The wreck of a former slave ship lying just off the coast of Perth is being scoured by maritime archaeologists using new technology to revisit earlier excavations and help learn more about Australia’s underwater past.
The site of the James Matthews is being photographed to create a detailed three-dimensional model of the shipwreck.
It is hoped the work will eventually help determine new ways of protecting it and other shipwrecks as well as ways to test new techniques and methods.
“The colours and details are really accurate,” the WA Maritime Museum’s Madeline McAllister said.
“Whereas in the past we would have taken some photos to create a 2D site plan and then also done the measurements ourselves with tapes, so [it was] not quite as accurate as what we’re getting with these 3D models.”
The James Matthews was first discovered in 1973 lying largely buried in sand in shallow waters two-to-three-metres-deep, less than 200 metres off Woodman Point, just south of Fremantle.
It had sunk there after slipping its anchor during a storm and hitting rocks in July 1841.
At the time, the snow brig was a merchant vessel, and had travelled from London laden with farm equipment and construction material for the newly established Swan River colony.
But archaeologists, who first excavated the ship in the 1970s led by former director of the WA Maritime Museum Graeme Henderson, soon discovered its link to the horrific trans-Atlantic slave trade.
It had previously been called the Don Francisco and was owned by a notorious and powerful Brazilian-born slave trader called Francisco Felix de Souza, who operated out of West Africa and was involved in power plays with leaders of the Kingdom of Dahomey, in present day Benin.
The Don Francisco was seized in 1837 off the island of Domenica as it headed towards Cuba by the British, who had passed an act abolishing the slave trade three decades earlier.
The British sailors found 433 slaves crammed inside the 24.5-metre hull.
A shoe, chess set, parasol among well-preserved artefacts
The ship should have been destroyed under the law of the time, but was instead repaired and renamed the James Matthews, a London-registered merchant vessel — paving the way for its eventual demise.
When it was wrecked off Woodman Point, the ship fell on its side and buried much of its cargo and rigging in the sand.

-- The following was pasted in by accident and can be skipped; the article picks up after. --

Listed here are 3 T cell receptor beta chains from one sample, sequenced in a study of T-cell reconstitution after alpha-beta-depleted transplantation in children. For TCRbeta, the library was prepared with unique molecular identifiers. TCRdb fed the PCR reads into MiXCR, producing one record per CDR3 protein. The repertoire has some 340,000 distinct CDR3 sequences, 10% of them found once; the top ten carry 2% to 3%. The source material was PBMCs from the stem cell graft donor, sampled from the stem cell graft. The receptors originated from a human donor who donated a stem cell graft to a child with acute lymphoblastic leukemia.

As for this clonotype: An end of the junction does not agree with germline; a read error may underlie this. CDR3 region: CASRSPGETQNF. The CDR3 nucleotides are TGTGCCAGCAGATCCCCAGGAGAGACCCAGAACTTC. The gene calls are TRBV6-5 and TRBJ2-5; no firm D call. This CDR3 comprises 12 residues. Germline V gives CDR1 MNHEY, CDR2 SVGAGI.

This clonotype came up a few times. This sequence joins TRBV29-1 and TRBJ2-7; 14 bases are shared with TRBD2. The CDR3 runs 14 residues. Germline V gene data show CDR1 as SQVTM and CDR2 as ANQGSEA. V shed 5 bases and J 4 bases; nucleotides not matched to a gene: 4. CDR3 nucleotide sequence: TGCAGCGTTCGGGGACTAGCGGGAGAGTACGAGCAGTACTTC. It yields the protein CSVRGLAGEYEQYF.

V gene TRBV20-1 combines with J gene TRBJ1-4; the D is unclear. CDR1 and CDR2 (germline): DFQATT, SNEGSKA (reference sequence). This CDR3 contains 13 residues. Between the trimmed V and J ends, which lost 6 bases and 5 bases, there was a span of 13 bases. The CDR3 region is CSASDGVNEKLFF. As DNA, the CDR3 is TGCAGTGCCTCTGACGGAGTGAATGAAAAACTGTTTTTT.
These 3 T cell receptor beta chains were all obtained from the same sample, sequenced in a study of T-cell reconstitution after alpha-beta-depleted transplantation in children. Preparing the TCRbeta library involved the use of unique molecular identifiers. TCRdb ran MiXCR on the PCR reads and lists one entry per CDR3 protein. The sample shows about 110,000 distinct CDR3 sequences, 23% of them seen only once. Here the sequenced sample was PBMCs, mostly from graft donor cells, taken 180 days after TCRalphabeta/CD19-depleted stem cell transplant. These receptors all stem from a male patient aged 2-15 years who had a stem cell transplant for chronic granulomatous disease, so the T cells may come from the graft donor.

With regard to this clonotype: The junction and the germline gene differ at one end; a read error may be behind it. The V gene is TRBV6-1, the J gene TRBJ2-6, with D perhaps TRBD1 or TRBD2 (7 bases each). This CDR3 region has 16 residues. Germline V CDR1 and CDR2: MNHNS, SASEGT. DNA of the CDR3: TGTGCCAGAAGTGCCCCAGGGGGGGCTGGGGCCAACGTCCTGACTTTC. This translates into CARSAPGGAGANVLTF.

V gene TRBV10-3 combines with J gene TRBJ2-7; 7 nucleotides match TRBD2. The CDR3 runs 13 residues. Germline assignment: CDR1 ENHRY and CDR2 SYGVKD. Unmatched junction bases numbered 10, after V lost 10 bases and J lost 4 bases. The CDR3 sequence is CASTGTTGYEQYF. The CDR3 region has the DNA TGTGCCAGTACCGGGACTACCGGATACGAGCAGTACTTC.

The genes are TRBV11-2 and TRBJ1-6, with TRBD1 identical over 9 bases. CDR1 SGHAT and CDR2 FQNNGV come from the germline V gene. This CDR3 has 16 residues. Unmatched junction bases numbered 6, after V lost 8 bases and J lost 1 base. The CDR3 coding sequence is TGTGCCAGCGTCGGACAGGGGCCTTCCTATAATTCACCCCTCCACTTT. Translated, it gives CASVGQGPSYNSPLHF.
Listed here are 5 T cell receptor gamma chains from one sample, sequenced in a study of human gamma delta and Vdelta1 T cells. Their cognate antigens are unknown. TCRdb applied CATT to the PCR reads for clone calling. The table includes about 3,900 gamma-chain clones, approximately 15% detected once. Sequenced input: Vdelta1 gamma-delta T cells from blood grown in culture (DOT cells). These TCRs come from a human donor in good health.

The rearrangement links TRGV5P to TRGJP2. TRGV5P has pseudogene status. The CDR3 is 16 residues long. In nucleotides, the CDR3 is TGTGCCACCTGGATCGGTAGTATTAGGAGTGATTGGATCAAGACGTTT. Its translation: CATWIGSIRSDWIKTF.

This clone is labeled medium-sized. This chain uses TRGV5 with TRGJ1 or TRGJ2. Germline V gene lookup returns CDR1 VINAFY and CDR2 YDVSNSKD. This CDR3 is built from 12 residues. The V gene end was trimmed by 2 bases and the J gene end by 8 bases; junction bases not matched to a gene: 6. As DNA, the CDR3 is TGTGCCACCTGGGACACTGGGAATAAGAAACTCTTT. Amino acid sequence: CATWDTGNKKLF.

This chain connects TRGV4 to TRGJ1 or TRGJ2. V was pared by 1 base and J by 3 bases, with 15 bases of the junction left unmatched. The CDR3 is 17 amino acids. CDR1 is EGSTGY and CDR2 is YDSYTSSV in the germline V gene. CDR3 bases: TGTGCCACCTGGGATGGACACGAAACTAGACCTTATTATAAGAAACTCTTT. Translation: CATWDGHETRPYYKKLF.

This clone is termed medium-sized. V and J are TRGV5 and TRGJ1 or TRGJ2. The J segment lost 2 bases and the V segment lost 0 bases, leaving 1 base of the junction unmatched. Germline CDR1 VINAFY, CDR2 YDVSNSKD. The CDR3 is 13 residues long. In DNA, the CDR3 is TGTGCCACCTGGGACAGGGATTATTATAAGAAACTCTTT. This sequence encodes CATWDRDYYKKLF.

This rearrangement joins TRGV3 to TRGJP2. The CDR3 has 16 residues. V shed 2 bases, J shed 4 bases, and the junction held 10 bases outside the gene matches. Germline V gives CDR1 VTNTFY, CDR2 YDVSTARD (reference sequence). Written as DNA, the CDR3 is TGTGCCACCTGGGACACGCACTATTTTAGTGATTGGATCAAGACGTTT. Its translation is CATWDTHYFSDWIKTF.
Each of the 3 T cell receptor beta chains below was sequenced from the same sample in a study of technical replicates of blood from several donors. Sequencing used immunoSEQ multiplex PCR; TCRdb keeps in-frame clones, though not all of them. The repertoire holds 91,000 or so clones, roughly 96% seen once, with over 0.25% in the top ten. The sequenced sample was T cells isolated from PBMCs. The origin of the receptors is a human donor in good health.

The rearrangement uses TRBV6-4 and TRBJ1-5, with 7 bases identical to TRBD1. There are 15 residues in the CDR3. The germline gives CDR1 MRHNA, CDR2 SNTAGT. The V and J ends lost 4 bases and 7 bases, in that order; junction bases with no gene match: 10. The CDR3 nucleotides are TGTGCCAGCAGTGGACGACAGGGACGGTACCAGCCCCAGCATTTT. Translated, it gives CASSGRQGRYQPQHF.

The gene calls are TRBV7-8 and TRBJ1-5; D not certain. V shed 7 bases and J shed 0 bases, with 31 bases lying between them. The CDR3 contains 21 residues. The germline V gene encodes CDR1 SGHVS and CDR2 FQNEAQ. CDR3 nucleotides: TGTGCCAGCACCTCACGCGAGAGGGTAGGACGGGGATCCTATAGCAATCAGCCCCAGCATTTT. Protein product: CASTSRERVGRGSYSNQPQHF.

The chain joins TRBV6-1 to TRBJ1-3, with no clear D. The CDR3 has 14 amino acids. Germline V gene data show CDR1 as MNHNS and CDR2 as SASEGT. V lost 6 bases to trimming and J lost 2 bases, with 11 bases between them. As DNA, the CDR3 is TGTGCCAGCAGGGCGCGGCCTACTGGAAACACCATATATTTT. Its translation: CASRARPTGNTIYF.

That helped preserve the artefacts.
“In the case of the James Matthews, it went into sand and the sand buried it with the shifting currents and so forth, and so basically most of the ship was still there. Wonderful,” Dr Henderson said.
“The sand gives them an anaerobic environment, which means no oxygen, which means not much in the way of deterioration had taken place.
“But it was amazing that in such shallow water this stuff was in such a good state of preservation.”
A leather shoe, a parasol with much of the lace preserved, an ivory chess set, and pulleys with rope still largely intact, were some of the surprisingly well-conserved artefacts discovered.
Intriguingly, the part-owner of the ship at the time, Henry de Burgh, later wrote 200 gold sovereigns were also lost to the sea, supposedly never recovered.
Former WA Maritime Museum director Graeme Henderson, who has officially retired but still spends his days hunting shipwrecks, said the 3D modelling would help gain a better understanding of the site over time.
“The idea is we will come back very few years and take another set of photographs and be able to overlay the models,” he said.
“And you’ll see growth in seaweed and sponges on the site and you’ll also be able to see the deterioration if that’s happened.”
WA Museum maritime archaeology curator Ross Anderson said a lot of underwater cultural heritage sites, including shipwrecks like the James Matthews and prehistoric sites, were “out of sight and out of mind”.
“If people don’t see them, they don’t see the importance, so these kinds of visualisations and interpretations convey to people what’s under there, what’s under the water, what’s under the sand, [and that it’s] actually really important and worth preserving,” Dr Anderson said.